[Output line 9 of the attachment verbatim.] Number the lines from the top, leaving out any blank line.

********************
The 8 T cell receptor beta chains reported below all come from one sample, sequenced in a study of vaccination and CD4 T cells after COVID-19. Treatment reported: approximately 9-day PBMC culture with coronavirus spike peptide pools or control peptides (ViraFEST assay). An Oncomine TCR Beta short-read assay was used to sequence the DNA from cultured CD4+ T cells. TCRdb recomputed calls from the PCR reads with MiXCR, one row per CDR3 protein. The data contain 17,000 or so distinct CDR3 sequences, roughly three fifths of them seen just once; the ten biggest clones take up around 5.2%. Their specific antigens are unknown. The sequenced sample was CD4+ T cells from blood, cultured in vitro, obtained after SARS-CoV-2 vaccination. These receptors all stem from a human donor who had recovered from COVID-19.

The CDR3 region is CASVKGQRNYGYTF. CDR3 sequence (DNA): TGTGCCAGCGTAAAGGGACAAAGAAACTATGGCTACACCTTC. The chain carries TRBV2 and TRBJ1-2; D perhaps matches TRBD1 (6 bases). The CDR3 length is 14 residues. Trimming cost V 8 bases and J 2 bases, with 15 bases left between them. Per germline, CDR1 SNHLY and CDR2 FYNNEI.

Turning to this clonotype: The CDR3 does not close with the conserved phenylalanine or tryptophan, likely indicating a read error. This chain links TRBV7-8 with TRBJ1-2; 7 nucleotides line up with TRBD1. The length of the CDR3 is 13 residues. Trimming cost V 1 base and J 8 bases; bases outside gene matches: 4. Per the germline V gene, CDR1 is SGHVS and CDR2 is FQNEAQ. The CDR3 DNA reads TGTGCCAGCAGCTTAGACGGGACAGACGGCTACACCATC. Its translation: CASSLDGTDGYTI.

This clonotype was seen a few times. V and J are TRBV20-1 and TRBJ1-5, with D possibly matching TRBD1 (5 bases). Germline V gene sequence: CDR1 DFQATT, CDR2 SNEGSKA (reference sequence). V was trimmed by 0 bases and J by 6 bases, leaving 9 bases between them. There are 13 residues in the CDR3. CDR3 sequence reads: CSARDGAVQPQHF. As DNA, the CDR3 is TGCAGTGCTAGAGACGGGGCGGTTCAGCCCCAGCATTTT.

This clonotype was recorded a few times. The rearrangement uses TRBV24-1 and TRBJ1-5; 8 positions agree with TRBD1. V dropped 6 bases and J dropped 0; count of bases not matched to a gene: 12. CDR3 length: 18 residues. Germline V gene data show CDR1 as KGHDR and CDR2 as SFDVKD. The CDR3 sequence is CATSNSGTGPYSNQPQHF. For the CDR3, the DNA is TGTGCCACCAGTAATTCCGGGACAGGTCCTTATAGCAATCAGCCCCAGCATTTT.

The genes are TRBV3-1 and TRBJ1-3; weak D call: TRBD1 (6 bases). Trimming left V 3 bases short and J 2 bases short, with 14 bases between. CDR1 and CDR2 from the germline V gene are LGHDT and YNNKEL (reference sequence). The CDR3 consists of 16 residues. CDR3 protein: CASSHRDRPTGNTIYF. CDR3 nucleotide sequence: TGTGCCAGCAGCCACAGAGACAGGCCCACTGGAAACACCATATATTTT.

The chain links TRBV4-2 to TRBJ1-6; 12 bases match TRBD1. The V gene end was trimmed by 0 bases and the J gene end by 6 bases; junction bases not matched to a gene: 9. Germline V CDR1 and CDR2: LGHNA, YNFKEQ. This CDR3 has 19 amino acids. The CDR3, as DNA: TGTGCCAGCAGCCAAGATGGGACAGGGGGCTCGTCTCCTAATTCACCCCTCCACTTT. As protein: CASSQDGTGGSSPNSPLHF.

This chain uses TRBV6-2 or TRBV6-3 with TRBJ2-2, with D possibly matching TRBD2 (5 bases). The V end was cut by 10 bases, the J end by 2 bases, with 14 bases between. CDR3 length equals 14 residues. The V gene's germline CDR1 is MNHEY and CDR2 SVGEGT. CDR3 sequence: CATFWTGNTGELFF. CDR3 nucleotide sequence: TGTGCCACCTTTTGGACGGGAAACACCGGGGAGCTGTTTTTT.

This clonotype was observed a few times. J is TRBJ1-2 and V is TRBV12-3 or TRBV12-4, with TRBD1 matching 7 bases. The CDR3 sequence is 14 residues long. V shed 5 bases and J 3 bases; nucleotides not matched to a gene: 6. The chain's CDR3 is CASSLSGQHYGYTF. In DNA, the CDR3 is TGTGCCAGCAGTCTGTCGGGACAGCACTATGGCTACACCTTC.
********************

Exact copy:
This clonotype was observed a few times. J is TRBJ1-2 and V is TRBV12-3 or TRBV12-4, with TRBD1 matching 7 bases. The CDR3 sequence is 14 residues long. V shed 5 bases and J 3 bases; nucleotides not matched to a gene: 6. The chain's CDR3 is CASSLSGQHYGYTF. In DNA, the CDR3 is TGTGCCAGCAGTCTGTCGGGACAGCACTATGGCTACACCTTC.